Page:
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Access Type

WSU Access

Date of Award

January 2018

Degree Type


Degree Name




First Advisor

Michael Scrivener







August 2018

Advisor: Dr. Michael Scrivener

Major: English

Degree: Doctor of Philosophy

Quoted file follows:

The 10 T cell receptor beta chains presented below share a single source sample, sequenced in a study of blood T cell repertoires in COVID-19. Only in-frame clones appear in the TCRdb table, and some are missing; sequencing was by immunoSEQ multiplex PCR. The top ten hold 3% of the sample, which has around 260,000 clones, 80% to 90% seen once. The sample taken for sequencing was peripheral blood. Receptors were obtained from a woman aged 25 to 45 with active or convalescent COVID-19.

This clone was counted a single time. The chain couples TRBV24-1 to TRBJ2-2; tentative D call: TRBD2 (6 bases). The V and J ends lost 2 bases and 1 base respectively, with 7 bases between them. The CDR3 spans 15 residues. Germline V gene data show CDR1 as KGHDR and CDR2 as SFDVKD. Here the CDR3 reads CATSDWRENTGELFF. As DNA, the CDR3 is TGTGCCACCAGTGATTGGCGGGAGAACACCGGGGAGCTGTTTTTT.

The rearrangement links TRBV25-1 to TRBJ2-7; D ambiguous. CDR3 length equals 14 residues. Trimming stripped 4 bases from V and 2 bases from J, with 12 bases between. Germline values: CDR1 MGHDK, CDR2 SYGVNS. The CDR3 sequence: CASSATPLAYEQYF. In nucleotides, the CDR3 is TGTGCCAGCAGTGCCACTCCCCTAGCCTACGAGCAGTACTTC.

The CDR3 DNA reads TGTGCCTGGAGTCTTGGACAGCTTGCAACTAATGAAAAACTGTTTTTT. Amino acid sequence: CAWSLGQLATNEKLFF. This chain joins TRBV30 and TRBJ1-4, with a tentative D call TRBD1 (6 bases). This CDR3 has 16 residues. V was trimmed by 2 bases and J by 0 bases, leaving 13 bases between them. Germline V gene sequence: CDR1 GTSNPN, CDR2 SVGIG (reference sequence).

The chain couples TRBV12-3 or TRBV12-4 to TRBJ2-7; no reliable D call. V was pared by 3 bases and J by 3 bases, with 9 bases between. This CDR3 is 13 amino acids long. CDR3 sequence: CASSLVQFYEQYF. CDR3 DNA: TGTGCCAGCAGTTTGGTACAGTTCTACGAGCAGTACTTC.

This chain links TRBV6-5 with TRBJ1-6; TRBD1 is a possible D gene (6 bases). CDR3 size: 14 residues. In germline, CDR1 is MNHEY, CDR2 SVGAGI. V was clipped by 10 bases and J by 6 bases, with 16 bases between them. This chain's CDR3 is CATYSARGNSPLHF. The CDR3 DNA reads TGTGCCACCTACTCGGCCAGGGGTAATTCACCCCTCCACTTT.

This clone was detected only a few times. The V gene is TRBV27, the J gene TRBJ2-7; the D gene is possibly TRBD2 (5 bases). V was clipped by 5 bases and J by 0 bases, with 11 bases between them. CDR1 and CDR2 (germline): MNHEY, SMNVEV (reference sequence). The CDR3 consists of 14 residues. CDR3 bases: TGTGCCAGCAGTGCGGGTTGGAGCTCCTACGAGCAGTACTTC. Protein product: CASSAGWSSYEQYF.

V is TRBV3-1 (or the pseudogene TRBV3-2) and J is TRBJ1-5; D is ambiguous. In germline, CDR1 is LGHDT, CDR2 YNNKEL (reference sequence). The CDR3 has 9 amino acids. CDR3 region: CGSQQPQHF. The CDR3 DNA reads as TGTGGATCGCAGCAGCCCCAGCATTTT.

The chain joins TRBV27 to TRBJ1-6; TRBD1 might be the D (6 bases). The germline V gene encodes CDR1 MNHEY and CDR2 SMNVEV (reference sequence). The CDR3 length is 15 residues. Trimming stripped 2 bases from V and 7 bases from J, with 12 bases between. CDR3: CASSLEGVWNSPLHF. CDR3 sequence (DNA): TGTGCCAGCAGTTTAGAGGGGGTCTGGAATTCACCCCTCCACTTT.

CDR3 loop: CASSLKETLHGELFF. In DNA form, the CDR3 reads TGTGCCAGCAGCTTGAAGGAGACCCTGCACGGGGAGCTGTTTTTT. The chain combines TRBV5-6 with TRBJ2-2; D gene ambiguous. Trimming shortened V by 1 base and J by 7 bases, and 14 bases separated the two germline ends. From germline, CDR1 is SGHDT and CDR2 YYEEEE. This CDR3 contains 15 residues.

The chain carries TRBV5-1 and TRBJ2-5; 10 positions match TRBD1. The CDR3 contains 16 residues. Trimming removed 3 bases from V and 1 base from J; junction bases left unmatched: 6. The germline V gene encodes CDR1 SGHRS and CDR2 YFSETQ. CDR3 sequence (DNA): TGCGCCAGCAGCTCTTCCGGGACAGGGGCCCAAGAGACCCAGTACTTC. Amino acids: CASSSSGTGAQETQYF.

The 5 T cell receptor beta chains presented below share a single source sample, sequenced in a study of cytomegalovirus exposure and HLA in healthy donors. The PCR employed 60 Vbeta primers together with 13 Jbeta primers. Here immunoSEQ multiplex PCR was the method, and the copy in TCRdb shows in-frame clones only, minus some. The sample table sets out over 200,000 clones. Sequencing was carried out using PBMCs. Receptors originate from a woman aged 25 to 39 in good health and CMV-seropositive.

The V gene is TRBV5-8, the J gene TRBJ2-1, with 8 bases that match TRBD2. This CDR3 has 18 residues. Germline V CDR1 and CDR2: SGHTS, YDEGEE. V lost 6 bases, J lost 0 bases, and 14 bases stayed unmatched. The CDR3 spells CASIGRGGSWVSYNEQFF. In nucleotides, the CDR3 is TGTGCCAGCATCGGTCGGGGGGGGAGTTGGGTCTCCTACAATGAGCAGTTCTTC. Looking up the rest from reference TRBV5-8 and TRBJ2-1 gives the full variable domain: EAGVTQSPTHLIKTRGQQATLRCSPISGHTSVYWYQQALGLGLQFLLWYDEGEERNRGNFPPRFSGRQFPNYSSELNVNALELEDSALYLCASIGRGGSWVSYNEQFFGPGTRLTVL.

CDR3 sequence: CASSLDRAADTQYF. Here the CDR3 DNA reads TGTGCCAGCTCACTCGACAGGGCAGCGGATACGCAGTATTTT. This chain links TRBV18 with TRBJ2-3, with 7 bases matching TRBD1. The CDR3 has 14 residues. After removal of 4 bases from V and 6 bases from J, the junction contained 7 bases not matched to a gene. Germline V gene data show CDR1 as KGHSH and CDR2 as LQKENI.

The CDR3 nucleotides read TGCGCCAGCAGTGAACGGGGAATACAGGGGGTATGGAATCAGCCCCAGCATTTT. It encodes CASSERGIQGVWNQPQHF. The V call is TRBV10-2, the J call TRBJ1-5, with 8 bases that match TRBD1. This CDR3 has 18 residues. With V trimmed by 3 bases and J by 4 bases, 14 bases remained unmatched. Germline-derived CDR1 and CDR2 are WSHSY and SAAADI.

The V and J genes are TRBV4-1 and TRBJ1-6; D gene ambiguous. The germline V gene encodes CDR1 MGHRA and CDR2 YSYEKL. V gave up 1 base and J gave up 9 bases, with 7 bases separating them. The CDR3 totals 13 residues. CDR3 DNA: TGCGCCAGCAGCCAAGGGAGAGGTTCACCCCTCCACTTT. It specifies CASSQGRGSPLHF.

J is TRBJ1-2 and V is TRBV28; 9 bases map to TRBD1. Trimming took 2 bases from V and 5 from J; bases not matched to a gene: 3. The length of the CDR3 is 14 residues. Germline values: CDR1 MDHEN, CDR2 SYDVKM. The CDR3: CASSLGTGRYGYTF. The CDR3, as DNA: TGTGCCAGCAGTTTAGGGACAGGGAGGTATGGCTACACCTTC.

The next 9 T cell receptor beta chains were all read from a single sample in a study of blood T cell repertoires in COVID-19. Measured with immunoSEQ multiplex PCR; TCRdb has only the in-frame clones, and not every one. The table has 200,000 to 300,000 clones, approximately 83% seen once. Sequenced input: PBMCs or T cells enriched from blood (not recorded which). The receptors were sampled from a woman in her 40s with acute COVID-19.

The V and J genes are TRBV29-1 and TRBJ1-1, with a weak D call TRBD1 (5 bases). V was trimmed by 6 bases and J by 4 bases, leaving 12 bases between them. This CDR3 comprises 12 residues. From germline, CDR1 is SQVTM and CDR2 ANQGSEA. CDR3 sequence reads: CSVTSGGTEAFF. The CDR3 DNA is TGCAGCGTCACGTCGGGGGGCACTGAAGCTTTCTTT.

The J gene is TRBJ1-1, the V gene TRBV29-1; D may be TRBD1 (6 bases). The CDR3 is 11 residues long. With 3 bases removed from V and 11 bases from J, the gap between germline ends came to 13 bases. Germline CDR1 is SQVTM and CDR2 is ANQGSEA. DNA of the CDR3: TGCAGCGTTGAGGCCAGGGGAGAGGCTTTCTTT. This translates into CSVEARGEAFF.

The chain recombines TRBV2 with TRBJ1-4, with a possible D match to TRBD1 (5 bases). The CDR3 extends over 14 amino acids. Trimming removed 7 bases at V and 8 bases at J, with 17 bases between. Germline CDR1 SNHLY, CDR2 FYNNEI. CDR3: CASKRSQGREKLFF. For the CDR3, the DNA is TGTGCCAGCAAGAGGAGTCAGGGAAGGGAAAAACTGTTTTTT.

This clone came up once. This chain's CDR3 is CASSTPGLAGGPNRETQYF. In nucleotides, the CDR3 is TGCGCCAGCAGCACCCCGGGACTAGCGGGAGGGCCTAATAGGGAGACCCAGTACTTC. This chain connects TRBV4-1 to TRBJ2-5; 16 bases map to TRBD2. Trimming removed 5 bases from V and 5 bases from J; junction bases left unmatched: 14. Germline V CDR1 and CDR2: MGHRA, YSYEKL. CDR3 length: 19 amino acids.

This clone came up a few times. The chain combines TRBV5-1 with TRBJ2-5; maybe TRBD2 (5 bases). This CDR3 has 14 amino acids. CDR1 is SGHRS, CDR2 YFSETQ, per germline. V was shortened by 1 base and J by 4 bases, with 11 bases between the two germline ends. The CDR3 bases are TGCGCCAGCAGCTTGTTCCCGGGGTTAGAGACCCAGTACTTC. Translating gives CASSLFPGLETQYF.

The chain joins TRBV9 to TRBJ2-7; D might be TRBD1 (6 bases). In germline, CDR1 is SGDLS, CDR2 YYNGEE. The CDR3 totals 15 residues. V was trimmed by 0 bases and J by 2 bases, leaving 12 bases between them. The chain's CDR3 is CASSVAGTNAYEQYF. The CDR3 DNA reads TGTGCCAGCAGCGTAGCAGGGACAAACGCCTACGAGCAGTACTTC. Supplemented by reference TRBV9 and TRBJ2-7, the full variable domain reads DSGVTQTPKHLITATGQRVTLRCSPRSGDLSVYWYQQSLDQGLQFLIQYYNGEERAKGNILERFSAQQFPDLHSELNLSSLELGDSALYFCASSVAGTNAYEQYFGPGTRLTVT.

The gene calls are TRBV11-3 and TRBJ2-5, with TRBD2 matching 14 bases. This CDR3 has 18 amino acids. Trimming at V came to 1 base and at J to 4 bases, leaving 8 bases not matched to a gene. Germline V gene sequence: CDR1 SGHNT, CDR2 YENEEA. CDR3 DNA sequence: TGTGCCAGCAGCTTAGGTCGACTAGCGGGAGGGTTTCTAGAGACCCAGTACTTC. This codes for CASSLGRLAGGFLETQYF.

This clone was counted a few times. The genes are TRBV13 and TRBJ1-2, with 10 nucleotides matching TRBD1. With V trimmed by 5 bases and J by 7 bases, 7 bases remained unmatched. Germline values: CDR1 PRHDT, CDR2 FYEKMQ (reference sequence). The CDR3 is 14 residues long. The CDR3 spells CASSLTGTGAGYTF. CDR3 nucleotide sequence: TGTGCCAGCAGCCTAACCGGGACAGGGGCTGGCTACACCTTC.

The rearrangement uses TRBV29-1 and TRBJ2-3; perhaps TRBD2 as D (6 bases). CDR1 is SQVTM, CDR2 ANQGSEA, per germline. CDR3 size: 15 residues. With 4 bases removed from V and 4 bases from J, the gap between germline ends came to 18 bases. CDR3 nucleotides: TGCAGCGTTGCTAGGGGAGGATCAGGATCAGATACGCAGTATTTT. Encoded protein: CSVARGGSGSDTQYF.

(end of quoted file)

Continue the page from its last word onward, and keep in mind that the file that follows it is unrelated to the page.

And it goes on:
The dissertation examines the ways in which late eighteenth- and nineteenth-century authors undermine slavery and parliamentary enclosure, while reflecting elements of these institutions in their earliest pieces of literature. Illustrating the relationship between exploitative agrarian economic systems and the racial, cultural, and socioeconomic groups they affect, the research takes John Thelwall’s Incle and Yarico, Mary Prince’s The History of Mary Prince, and John Clare’s enclosure poems as primary texts for this examination. In particular, it focuses on the role reversals, descriptive language, and editorial practices that power these pieces of literature. Incle and Yarico, whose author is writing in support of abolition, though he is not the direct target of racial and cultural oppression, primarily uses overt instances of role reversal to challenge the oppressive system. Accordingly, he depicts the Native American female figure as a provider, romantic pursuer, and dispenser of justice, in stark contrast to his representations of English males, who appear as deceitful colonizers dependent on the female natives for protection, sustenance, and guidance in a densely forested environment. By contrast, Prince and Clare, who are targets of oppressive rhetoric and action, challenge the system through their use of descriptive language. Prince is exact in her description of the emotional and physical pain she suffers as a slave, as well as in her assessment of the moral quality of the slavery institution. Likewise, Clare devotes a significant amount of specific description to his memory of the rural environment, prior to its enclosure by wealthy landowners, and also depicts the destructive effects of the enclosure movement on the environment. However, these narratives contain elements of oppressive influences that problematize their criticisms of slavery and enclosure. Thelwall’s role reversal ultimately makes possible the very act of oppression it decries. And the editorial processes, intended to help Prince’s and Clare’s narratives, support the economic influences that oppress these authors, by working to present the narratives in a manner that suits the aims of their respective editors and patrons. In sum, the dissertation discusses the discursive effects of oppressive rhetoric and action on abolitionist and anti-enclosure literature.

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